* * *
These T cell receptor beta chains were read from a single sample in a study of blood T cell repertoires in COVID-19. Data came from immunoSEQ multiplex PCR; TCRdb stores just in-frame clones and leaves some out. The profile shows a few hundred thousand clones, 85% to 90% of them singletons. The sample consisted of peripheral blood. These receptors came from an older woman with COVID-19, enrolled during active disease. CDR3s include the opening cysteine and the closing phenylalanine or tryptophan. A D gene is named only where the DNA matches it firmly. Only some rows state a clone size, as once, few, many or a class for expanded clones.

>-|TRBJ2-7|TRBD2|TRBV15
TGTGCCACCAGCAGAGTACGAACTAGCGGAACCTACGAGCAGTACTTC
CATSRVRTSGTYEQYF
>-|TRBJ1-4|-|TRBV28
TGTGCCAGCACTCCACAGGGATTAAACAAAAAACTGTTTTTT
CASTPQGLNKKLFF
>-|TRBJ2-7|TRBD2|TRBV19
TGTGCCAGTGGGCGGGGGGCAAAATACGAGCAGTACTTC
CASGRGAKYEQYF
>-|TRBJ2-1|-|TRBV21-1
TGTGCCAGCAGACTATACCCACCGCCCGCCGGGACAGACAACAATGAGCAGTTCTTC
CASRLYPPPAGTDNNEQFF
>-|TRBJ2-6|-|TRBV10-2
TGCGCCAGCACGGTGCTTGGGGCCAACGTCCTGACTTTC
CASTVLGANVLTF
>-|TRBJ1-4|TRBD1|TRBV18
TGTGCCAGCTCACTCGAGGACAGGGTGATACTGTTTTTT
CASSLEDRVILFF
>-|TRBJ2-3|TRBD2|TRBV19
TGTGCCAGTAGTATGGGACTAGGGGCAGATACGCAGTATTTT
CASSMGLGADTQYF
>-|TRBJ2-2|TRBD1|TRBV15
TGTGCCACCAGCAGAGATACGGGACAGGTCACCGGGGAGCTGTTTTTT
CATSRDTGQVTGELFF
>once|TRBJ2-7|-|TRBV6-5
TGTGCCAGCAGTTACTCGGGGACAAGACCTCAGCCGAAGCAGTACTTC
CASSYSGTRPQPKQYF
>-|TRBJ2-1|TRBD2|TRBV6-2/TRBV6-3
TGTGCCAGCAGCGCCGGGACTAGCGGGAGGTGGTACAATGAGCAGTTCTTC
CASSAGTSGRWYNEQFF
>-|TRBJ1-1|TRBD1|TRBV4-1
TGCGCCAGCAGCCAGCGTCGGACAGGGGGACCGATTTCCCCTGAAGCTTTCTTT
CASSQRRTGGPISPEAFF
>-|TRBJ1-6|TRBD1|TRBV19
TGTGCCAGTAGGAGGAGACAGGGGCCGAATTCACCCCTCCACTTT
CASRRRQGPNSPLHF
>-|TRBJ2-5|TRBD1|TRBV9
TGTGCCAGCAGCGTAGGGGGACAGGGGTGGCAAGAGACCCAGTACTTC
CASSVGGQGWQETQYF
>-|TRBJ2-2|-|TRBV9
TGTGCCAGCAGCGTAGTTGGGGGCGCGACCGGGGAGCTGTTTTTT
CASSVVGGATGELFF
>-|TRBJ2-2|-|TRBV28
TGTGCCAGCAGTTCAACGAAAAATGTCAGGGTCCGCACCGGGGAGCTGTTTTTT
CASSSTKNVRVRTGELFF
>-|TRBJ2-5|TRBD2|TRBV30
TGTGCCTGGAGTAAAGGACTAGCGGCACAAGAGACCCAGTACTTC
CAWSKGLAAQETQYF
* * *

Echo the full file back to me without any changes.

These T cell receptor beta chains were read from a single sample in a study of blood T cell repertoires in COVID-19. Data came from immunoSEQ multiplex PCR; TCRdb stores just in-frame clones and leaves some out. The profile shows a few hundred thousand clones, 85% to 90% of them singletons. The sample consisted of peripheral blood. These receptors came from an older woman with COVID-19, enrolled during active disease. CDR3s include the opening cysteine and the closing phenylalanine or tryptophan. A D gene is named only where the DNA matches it firmly. Only some rows state a clone size, as once, few, many or a class for expanded clones.

>-|TRBJ2-7|TRBD2|TRBV15
TGTGCCACCAGCAGAGTACGAACTAGCGGAACCTACGAGCAGTACTTC
CATSRVRTSGTYEQYF
>-|TRBJ1-4|-|TRBV28
TGTGCCAGCACTCCACAGGGATTAAACAAAAAACTGTTTTTT
CASTPQGLNKKLFF
>-|TRBJ2-7|TRBD2|TRBV19
TGTGCCAGTGGGCGGGGGGCAAAATACGAGCAGTACTTC
CASGRGAKYEQYF
>-|TRBJ2-1|-|TRBV21-1
TGTGCCAGCAGACTATACCCACCGCCCGCCGGGACAGACAACAATGAGCAGTTCTTC
CASRLYPPPAGTDNNEQFF
>-|TRBJ2-6|-|TRBV10-2
TGCGCCAGCACGGTGCTTGGGGCCAACGTCCTGACTTTC
CASTVLGANVLTF
>-|TRBJ1-4|TRBD1|TRBV18
TGTGCCAGCTCACTCGAGGACAGGGTGATACTGTTTTTT
CASSLEDRVILFF
>-|TRBJ2-3|TRBD2|TRBV19
TGTGCCAGTAGTATGGGACTAGGGGCAGATACGCAGTATTTT
CASSMGLGADTQYF
>-|TRBJ2-2|TRBD1|TRBV15
TGTGCCACCAGCAGAGATACGGGACAGGTCACCGGGGAGCTGTTTTTT
CATSRDTGQVTGELFF
>once|TRBJ2-7|-|TRBV6-5
TGTGCCAGCAGTTACTCGGGGACAAGACCTCAGCCGAAGCAGTACTTC
CASSYSGTRPQPKQYF
>-|TRBJ2-1|TRBD2|TRBV6-2/TRBV6-3
TGTGCCAGCAGCGCCGGGACTAGCGGGAGGTGGTACAATGAGCAGTTCTTC
CASSAGTSGRWYNEQFF
>-|TRBJ1-1|TRBD1|TRBV4-1
TGCGCCAGCAGCCAGCGTCGGACAGGGGGACCGATTTCCCCTGAAGCTTTCTTT
CASSQRRTGGPISPEAFF
>-|TRBJ1-6|TRBD1|TRBV19
TGTGCCAGTAGGAGGAGACAGGGGCCGAATTCACCCCTCCACTTT
CASRRRQGPNSPLHF
>-|TRBJ2-5|TRBD1|TRBV9
TGTGCCAGCAGCGTAGGGGGACAGGGGTGGCAAGAGACCCAGTACTTC
CASSVGGQGWQETQYF
>-|TRBJ2-2|-|TRBV9
TGTGCCAGCAGCGTAGTTGGGGGCGCGACCGGGGAGCTGTTTTTT
CASSVVGGATGELFF
>-|TRBJ2-2|-|TRBV28
TGTGCCAGCAGTTCAACGAAAAATGTCAGGGTCCGCACCGGGGAGCTGTTTTTT
CASSSTKNVRVRTGELFF
>-|TRBJ2-5|TRBD2|TRBV30
TGTGCCTGGAGTAAAGGACTAGCGGCACAAGAGACCCAGTACTTC
CAWSKGLAAQETQYF